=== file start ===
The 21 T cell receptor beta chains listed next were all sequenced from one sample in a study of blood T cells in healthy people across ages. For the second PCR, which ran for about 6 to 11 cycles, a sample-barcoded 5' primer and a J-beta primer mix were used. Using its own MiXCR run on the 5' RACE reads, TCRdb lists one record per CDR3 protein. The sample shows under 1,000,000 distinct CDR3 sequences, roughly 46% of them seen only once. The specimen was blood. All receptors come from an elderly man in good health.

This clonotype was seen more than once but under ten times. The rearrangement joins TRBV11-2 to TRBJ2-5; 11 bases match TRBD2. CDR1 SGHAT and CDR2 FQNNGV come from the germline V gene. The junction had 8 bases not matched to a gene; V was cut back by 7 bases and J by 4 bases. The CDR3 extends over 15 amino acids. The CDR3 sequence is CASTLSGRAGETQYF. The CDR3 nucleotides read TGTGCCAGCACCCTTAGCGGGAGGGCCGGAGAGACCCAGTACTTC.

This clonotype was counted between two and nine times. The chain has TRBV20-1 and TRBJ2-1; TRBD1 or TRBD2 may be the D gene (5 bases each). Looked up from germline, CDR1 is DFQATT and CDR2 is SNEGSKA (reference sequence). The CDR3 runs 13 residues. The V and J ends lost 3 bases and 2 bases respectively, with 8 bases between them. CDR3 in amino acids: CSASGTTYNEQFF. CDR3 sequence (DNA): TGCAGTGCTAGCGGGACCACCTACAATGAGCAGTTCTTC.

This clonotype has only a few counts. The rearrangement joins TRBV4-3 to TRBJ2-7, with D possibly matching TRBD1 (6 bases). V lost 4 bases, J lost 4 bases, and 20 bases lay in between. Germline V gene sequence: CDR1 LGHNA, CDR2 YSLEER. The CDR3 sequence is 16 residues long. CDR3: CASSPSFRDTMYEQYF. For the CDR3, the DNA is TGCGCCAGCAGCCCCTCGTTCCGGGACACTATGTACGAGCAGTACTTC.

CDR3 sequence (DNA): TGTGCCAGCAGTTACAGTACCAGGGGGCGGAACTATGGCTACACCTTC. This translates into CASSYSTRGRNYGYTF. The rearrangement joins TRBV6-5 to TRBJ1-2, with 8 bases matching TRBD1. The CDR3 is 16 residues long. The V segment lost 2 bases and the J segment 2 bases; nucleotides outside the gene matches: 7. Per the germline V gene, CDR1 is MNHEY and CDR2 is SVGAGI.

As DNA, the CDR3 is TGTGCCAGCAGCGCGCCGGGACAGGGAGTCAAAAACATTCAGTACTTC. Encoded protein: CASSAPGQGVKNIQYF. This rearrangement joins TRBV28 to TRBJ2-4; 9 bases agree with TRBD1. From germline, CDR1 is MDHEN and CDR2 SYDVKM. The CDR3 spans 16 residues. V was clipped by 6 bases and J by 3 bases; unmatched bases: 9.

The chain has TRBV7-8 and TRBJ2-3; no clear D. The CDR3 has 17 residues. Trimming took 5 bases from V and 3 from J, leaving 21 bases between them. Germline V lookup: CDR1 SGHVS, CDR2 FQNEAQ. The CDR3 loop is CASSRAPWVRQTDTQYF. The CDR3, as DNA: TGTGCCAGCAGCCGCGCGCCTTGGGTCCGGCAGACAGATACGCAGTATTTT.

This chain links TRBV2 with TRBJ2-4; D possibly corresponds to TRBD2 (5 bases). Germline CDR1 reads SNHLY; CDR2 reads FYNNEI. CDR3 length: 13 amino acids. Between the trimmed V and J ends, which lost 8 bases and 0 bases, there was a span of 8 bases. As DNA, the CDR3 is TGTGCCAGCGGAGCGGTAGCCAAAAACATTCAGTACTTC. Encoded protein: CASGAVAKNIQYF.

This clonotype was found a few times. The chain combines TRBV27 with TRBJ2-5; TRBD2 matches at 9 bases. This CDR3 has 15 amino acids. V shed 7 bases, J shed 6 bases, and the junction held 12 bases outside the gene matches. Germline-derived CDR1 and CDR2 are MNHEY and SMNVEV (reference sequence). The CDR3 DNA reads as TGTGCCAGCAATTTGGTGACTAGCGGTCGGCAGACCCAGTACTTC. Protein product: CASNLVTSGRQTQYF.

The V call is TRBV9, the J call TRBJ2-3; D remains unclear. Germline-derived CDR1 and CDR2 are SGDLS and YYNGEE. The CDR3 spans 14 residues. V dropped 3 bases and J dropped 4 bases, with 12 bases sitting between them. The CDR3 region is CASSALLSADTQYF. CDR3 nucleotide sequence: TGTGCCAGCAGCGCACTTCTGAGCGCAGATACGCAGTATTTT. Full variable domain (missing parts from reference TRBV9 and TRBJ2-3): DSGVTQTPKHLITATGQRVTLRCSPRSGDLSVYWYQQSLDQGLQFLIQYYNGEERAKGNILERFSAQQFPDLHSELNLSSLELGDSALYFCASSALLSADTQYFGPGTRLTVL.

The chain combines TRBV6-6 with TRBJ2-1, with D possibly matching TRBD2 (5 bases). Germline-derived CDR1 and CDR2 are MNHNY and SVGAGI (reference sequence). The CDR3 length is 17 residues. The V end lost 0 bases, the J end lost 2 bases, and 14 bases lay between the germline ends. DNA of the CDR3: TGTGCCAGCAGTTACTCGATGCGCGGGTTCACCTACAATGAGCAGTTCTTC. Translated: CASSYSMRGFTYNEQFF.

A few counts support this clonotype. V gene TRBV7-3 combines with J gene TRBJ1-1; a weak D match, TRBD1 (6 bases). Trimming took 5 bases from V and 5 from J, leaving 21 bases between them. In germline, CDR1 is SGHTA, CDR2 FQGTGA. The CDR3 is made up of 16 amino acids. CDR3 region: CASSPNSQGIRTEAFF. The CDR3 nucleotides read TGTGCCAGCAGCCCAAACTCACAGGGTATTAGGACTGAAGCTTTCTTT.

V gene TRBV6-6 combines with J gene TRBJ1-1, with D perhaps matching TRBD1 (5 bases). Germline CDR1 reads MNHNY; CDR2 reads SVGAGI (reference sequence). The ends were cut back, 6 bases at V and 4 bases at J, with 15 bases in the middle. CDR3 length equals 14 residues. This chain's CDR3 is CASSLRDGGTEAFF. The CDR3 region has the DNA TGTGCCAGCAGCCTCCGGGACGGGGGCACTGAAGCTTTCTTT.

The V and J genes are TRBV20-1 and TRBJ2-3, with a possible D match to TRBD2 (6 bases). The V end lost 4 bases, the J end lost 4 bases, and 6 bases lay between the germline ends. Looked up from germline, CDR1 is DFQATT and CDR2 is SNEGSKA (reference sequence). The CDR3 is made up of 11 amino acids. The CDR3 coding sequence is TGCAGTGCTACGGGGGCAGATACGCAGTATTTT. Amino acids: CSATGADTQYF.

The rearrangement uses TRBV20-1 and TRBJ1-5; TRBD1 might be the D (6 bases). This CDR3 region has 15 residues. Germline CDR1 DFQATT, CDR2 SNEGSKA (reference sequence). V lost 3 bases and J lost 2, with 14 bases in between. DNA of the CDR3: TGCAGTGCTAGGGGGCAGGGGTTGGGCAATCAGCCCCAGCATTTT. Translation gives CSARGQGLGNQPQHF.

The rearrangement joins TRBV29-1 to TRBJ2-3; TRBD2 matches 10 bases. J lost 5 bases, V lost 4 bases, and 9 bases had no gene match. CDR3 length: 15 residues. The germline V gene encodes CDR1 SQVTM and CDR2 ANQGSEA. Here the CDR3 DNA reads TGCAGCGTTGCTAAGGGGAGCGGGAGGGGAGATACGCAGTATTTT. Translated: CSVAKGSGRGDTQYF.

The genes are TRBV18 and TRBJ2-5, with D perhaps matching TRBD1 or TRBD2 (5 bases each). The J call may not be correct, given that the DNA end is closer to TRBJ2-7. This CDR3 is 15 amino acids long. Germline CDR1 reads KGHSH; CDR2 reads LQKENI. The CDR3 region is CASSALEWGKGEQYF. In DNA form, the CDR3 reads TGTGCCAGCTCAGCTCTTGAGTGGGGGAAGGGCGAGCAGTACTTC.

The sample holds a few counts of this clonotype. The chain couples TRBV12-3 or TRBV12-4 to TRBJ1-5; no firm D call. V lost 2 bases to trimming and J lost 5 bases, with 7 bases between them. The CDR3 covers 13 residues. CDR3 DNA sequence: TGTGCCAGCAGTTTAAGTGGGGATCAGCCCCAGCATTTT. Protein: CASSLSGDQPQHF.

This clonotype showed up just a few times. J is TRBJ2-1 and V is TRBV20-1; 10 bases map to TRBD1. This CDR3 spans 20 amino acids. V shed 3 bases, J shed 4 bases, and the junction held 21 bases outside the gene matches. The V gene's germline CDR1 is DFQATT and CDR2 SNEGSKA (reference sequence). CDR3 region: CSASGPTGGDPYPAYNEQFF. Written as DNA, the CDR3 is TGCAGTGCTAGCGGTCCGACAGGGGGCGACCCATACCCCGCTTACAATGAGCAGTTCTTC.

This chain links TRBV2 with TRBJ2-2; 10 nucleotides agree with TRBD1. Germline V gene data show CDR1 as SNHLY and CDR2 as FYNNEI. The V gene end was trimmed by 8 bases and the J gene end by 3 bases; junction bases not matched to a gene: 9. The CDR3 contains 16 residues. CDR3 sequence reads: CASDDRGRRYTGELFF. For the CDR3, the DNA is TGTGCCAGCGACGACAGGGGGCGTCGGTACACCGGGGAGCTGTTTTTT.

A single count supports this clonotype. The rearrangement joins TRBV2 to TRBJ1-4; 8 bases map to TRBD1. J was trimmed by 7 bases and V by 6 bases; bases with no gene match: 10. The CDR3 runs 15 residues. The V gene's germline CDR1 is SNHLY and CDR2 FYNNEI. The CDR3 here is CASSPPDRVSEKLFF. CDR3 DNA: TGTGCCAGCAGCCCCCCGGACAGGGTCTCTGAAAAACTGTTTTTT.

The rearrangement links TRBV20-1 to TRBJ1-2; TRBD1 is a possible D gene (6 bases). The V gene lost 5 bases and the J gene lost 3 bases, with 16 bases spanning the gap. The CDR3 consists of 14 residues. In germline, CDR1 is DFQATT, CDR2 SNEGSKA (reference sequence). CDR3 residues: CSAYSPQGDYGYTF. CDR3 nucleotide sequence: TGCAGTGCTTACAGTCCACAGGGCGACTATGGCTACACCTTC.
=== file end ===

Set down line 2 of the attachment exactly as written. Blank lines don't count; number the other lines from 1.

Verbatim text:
This clonotype was seen more than once but under ten times. The rearrangement joins TRBV11-2 to TRBJ2-5; 11 bases match TRBD2. CDR1 SGHAT and CDR2 FQNNGV come from the germline V gene. The junction had 8 bases not matched to a gene; V was cut back by 7 bases and J by 4 bases. The CDR3 extends over 15 amino acids. The CDR3 sequence is CASTLSGRAGETQYF. The CDR3 nucleotides read TGTGCCAGCACCCTTAGCGGGAGGGCCGGAGAGACCCAGTACTTC.